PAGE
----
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Storytelling Improv Games

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Students sitting in a theater

These are a few easy-to-perform story-telling improv games, each one ideal for a class activity or a warm-up exercise at rehearsal.

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Most theater games are a form of spontaneous story-telling. So much of improv depends upon the sudden generation of setting, character, conflict and plot. Traditional actors begin with a script and rehearsal the scene hundreds of times. Improv actors are required to invent a story on the spot. It's not easy, but it certainly is fun.

Some improvisational exercises focus on a performer's ability tell stories "off-the-cuff." These activities are often stationary theater games, meaning the actors are not required to move about very much. With this in mind, a story-telling improv game might not be as entertaining as other more physically dynamic games, but is still an excellent way to sharpen one's imagination.

Here are a few easy-to-perform story-telling improv games, each one ideal for a class activity or a warm-up exercise at rehearsal:

Story-story

Known by many other names, "Story-story" is a circle game for all ages. Many grade school teachers use this as an in-class activity, but it can be just as fun for adult performers. The group of performers sits or stands in a circle. A moderator stands in the middle and provides a setting for the story. She then points to a person in the circle and he begins telling a story. After the first storyteller has described the beginning of the story, the moderator points to another person. The story continues on; the new person picks up from the last word and tries to continue the narrative. Every performer should get several turns to add to the story. Usually the moderator suggests when the story comes to a conclusion; however, more advanced performers will be able to conclude their story on their own.

Best / Worst

In this improv activity one person creates an instant monologue, telling a story about an experience (either based upon real-life or based upon pure imagination). The person begins the story in a positive way, focusing on terrific events and circumstances.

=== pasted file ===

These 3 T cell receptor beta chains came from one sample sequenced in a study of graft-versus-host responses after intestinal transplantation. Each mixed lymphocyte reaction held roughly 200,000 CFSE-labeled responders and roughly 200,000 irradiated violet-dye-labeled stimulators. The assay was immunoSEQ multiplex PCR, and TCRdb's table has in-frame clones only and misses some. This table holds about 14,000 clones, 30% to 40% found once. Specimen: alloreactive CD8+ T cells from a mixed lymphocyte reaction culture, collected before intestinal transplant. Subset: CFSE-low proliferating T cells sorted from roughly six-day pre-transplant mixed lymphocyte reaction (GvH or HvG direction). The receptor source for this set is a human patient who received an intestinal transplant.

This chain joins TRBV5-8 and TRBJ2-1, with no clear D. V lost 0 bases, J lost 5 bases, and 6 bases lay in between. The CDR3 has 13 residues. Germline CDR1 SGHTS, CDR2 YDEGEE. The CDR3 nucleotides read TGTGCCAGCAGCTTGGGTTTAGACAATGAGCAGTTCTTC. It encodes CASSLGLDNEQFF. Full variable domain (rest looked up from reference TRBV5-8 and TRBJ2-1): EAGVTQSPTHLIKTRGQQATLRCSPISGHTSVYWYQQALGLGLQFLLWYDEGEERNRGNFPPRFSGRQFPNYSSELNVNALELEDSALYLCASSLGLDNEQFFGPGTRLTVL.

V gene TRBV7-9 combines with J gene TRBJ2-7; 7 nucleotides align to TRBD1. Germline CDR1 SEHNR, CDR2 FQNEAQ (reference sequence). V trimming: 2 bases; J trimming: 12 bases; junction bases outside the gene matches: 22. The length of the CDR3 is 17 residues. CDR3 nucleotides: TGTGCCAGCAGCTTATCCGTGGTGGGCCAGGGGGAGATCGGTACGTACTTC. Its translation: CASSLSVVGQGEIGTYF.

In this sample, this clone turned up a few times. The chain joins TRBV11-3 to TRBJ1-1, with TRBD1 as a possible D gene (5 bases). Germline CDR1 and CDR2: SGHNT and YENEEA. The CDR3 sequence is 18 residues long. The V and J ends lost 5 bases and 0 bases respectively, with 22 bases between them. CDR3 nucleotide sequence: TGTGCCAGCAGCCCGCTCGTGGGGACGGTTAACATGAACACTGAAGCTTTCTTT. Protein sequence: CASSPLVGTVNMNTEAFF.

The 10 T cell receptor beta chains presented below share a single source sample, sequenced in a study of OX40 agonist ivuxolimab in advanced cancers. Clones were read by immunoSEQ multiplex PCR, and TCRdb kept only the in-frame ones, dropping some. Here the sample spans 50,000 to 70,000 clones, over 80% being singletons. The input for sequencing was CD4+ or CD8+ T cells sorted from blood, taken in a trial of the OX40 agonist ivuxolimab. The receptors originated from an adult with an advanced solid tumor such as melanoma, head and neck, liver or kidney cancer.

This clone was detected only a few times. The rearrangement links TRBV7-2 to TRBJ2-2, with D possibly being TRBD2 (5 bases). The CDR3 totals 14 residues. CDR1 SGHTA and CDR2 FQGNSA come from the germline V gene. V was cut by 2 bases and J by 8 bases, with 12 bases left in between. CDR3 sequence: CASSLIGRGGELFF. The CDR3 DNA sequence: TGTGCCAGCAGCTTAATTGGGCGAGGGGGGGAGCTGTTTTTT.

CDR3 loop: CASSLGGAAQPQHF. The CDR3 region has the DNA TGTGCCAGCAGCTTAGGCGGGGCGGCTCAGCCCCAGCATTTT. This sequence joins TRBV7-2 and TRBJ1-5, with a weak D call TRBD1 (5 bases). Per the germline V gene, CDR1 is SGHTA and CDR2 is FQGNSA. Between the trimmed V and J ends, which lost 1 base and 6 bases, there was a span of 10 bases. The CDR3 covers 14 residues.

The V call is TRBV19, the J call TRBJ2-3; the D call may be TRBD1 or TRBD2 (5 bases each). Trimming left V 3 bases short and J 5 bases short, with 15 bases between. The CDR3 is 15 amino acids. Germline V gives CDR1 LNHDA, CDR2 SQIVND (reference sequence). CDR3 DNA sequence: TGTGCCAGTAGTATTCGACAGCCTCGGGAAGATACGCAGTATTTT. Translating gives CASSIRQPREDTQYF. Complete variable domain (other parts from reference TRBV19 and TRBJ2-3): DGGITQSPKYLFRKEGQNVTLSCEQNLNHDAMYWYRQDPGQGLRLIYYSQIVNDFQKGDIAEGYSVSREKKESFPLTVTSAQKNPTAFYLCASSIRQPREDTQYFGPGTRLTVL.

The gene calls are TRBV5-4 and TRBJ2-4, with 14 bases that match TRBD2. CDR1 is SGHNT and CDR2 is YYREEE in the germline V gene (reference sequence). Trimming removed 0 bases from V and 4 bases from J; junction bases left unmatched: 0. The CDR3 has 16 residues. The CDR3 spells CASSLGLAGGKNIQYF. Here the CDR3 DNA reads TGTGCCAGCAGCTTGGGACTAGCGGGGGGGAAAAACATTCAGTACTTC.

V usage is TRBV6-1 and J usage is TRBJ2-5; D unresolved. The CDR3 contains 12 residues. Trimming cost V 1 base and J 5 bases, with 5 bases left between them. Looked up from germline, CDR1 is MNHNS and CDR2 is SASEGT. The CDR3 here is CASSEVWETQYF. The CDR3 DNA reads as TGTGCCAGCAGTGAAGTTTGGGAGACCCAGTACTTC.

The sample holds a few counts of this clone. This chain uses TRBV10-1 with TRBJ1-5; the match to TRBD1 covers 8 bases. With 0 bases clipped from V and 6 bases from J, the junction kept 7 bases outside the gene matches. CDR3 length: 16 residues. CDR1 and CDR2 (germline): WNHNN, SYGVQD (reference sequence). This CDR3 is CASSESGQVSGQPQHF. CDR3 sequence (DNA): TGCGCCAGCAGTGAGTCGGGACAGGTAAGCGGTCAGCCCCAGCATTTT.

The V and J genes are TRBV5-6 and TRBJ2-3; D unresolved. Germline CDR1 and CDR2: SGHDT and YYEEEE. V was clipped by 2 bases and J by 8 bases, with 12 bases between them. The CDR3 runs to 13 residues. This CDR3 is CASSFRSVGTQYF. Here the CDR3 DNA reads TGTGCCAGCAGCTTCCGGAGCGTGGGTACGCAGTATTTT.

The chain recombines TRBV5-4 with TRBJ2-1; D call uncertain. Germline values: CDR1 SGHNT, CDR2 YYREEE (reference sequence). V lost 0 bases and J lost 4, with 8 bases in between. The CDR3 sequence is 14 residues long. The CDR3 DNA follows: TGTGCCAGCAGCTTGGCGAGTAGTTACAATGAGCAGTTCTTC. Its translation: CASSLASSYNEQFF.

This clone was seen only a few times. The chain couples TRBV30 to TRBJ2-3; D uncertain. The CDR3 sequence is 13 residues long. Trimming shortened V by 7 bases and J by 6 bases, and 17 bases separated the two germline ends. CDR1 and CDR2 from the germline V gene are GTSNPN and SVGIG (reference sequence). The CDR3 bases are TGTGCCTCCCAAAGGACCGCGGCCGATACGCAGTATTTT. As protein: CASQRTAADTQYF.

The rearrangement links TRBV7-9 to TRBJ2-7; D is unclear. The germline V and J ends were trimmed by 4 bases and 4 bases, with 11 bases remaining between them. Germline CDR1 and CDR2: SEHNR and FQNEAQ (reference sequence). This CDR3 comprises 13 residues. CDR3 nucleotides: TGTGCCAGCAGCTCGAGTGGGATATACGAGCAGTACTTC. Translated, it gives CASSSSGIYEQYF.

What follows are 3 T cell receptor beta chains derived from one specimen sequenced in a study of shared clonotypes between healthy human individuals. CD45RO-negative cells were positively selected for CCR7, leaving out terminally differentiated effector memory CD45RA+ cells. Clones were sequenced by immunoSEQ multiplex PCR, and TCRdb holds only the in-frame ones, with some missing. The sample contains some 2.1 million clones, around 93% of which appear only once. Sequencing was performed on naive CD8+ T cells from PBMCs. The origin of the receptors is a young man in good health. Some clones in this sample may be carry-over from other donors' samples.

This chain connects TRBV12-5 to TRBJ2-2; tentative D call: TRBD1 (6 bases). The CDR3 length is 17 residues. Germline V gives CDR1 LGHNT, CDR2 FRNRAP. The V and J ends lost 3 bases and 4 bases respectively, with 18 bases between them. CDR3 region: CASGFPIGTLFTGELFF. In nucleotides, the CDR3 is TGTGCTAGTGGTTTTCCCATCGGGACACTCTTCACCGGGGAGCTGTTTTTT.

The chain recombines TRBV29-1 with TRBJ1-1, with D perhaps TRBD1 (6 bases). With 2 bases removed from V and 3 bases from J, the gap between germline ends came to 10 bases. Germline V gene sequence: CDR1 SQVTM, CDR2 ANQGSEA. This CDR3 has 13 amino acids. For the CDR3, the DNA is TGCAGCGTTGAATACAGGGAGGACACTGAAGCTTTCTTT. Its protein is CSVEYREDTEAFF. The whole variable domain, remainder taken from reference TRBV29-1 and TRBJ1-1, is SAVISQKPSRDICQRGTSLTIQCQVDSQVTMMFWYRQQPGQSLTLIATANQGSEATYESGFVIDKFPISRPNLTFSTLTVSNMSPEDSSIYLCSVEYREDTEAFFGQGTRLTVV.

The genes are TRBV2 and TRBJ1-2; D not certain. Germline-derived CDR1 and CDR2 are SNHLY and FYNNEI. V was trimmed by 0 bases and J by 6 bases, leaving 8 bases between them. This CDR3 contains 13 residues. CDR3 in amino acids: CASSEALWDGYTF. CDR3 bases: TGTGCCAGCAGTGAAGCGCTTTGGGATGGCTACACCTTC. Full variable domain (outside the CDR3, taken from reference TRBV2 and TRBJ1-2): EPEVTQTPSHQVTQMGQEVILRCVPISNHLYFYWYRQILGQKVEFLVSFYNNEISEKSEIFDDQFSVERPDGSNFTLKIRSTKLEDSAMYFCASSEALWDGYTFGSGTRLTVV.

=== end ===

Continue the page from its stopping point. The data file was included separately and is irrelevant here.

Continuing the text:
Then, someone rings a bell. Once the bell sound, the storyteller continues the story, but now only negative things occur in the plot. Each time the bell ring, the storyteller shifts the narrative back and forth, from the best events to the worst events. As the story progresses, the bell should ring more quickly. (Make that storyteller work for it!)

Nouns from a Hat

There are many improv games which involve slips of papers with random words, phrases or quotes written on them. Usually, these phrases have been invented by audience members. "Nouns from a Hat" is one of these types of games.

Audience members (or the moderators) write nouns on a slip of paper. Proper nouns are acceptable. In fact, the stranger the noun, the more entertaining this improv will be. Once all of the nouns have been collected into a hat (or some other container), a scene begins between two improv performers.

About every thirty seconds or so, as they establish their storyline, the performers will reach a point in their dialogue when they are about to say an important noun. That's when they reach into the hat and grab a noun. The word is then incorporated into the scene, and the results can be wonderfully silly. For example:

BILL: I went to the unemployment office today. They offered me a job as a... (reads noun from the hat) "penguin."

SALLY: Well, that doesn't sound too promising. Does it pay well?

BILL: Two buckets of sardine a week.

SALLY: Maybe you could work for my uncle. He owns a... (reads nouns from the hat) "footprint."

BILL: How can you run a business with a footprint?

SALLY: It's a Sasquatch footprint. Oh yeah, it's been a tourist attraction for years.

"Nouns from a Hat" can involve more actors, as long as there are enough slips of paper. Or, in the same manner as "Best / Worst," it can be delivered as an improvisational monologue.

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